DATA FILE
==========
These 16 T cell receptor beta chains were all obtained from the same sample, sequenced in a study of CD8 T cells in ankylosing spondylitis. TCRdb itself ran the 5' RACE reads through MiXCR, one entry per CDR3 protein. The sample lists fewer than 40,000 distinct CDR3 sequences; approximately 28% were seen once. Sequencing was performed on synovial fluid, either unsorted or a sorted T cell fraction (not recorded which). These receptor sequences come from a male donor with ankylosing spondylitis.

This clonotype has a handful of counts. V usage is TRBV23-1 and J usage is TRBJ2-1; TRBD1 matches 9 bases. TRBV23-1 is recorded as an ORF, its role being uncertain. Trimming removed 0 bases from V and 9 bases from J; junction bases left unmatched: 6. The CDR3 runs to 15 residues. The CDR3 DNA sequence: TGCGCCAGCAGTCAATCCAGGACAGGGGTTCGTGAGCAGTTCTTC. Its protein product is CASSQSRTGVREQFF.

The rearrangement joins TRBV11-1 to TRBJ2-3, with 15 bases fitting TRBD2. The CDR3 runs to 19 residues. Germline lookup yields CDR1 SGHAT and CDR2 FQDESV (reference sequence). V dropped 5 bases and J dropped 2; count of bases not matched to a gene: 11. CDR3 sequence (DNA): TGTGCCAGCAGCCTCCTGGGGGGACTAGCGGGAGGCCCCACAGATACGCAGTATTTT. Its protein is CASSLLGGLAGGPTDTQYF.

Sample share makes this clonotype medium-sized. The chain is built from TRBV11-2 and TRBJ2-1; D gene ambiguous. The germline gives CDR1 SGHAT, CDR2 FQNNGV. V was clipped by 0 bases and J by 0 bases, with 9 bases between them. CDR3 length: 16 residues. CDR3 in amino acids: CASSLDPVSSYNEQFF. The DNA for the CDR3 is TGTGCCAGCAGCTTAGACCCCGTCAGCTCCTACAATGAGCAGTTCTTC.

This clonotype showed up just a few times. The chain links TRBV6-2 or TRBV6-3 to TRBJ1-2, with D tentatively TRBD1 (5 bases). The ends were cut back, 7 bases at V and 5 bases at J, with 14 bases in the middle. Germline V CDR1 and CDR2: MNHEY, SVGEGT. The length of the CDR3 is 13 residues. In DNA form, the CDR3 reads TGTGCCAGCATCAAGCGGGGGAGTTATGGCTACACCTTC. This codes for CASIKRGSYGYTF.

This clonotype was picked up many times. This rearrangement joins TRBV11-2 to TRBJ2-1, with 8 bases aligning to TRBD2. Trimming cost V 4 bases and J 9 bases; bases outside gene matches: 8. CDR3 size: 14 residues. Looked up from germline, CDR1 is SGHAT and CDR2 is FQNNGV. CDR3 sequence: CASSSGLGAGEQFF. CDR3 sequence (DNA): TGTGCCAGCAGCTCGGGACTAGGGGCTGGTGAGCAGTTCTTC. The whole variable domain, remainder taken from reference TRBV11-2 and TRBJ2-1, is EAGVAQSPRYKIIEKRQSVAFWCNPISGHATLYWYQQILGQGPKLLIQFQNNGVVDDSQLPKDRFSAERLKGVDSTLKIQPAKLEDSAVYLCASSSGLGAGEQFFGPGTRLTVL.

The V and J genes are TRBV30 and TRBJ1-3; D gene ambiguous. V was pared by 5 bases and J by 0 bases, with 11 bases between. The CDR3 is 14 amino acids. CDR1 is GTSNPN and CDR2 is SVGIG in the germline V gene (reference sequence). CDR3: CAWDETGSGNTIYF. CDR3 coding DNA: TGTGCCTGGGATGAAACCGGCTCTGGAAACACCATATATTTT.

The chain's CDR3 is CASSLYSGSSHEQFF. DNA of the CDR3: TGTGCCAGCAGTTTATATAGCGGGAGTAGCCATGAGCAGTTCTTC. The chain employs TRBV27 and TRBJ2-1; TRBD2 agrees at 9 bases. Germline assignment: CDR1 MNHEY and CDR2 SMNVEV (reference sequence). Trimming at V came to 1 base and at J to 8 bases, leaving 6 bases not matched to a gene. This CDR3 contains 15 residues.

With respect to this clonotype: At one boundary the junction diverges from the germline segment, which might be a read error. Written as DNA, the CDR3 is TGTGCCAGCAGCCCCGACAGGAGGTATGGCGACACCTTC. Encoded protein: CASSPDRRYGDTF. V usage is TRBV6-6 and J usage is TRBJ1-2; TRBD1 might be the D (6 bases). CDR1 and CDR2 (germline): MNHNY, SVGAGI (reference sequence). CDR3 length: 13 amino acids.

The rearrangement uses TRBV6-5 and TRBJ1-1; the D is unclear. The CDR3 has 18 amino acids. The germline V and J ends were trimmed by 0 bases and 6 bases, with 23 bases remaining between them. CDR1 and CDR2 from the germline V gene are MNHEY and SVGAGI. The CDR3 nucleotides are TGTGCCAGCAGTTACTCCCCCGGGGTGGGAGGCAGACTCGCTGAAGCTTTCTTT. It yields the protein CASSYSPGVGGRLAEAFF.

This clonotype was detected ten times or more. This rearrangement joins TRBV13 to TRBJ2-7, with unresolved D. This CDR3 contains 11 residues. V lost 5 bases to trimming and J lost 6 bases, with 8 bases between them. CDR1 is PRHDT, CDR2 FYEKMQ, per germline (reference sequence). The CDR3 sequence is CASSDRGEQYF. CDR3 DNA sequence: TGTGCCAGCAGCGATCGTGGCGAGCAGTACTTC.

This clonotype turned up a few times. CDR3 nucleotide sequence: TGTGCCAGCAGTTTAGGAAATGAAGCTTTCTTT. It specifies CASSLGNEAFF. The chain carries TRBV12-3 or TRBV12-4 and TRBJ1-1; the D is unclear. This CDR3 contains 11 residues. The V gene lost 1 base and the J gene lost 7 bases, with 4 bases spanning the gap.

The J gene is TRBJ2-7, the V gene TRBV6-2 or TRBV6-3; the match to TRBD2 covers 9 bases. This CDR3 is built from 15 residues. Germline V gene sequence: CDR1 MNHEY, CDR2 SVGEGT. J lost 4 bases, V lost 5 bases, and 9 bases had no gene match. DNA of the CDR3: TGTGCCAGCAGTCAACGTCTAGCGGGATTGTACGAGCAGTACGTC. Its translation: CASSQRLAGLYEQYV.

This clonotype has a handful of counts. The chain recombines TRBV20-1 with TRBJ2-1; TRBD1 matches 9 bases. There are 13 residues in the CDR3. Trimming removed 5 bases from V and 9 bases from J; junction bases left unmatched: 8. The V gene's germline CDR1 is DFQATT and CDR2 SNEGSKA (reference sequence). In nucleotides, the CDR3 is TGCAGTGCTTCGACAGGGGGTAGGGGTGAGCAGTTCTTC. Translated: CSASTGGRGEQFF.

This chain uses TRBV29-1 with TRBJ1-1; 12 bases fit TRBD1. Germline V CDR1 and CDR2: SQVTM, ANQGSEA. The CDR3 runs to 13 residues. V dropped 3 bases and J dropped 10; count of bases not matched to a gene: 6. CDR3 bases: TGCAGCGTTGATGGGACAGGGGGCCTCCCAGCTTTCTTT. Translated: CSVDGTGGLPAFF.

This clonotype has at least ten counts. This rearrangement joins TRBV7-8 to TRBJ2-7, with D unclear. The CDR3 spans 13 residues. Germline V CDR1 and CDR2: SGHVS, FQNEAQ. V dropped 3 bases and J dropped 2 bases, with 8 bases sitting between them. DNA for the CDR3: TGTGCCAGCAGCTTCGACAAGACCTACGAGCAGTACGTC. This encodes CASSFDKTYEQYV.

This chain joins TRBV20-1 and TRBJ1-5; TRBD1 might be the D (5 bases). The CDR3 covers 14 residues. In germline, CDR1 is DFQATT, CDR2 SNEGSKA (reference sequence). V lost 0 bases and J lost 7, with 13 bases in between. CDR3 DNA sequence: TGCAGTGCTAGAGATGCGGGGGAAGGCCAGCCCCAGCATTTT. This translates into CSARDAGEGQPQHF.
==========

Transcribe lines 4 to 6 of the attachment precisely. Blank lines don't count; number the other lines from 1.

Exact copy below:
Sample share makes this clonotype medium-sized. The chain is built from TRBV11-2 and TRBJ2-1; D gene ambiguous. The germline gives CDR1 SGHAT, CDR2 FQNNGV. V was clipped by 0 bases and J by 0 bases, with 9 bases between them. CDR3 length: 16 residues. CDR3 in amino acids: CASSLDPVSSYNEQFF. The DNA for the CDR3 is TGTGCCAGCAGCTTAGACCCCGTCAGCTCCTACAATGAGCAGTTCTTC.

This clonotype showed up just a few times. The chain links TRBV6-2 or TRBV6-3 to TRBJ1-2, with D tentatively TRBD1 (5 bases). The ends were cut back, 7 bases at V and 5 bases at J, with 14 bases in the middle. Germline V CDR1 and CDR2: MNHEY, SVGEGT. The length of the CDR3 is 13 residues. In DNA form, the CDR3 reads TGTGCCAGCATCAAGCGGGGGAGTTATGGCTACACCTTC. This codes for CASIKRGSYGYTF.

This clonotype was picked up many times. This rearrangement joins TRBV11-2 to TRBJ2-1, with 8 bases aligning to TRBD2. Trimming cost V 4 bases and J 9 bases; bases outside gene matches: 8. CDR3 size: 14 residues. Looked up from germline, CDR1 is SGHAT and CDR2 is FQNNGV. CDR3 sequence: CASSSGLGAGEQFF. CDR3 sequence (DNA): TGTGCCAGCAGCTCGGGACTAGGGGCTGGTGAGCAGTTCTTC. The whole variable domain, remainder taken from reference TRBV11-2 and TRBJ2-1, is EAGVAQSPRYKIIEKRQSVAFWCNPISGHATLYWYQQILGQGPKLLIQFQNNGVVDDSQLPKDRFSAERLKGVDSTLKIQPAKLEDSAVYLCASSSGLGAGEQFFGPGTRLTVL.